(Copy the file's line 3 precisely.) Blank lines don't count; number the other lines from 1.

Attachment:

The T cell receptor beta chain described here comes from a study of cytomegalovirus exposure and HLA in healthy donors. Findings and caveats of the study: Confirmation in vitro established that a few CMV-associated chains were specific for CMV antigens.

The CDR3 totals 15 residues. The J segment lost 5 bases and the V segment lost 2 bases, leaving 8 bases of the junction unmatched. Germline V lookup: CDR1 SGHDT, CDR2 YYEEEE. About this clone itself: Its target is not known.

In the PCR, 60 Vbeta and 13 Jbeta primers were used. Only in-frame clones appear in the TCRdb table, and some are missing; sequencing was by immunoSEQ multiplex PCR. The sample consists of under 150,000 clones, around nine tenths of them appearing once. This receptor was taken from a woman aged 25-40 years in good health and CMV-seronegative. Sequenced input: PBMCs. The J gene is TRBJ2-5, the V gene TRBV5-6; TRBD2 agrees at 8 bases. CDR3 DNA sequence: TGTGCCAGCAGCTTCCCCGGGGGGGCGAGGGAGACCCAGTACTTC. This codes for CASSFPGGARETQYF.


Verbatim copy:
In the PCR, 60 Vbeta and 13 Jbeta primers were used. Only in-frame clones appear in the TCRdb table, and some are missing; sequencing was by immunoSEQ multiplex PCR. The sample consists of under 150,000 clones, around nine tenths of them appearing once. This receptor was taken from a woman aged 25-40 years in good health and CMV-seronegative. Sequenced input: PBMCs. The J gene is TRBJ2-5, the V gene TRBV5-6; TRBD2 agrees at 8 bases. CDR3 DNA sequence: TGTGCCAGCAGCTTCCCCGGGGGGGCGAGGGAGACCCAGTACTTC. This codes for CASSFPGGARETQYF.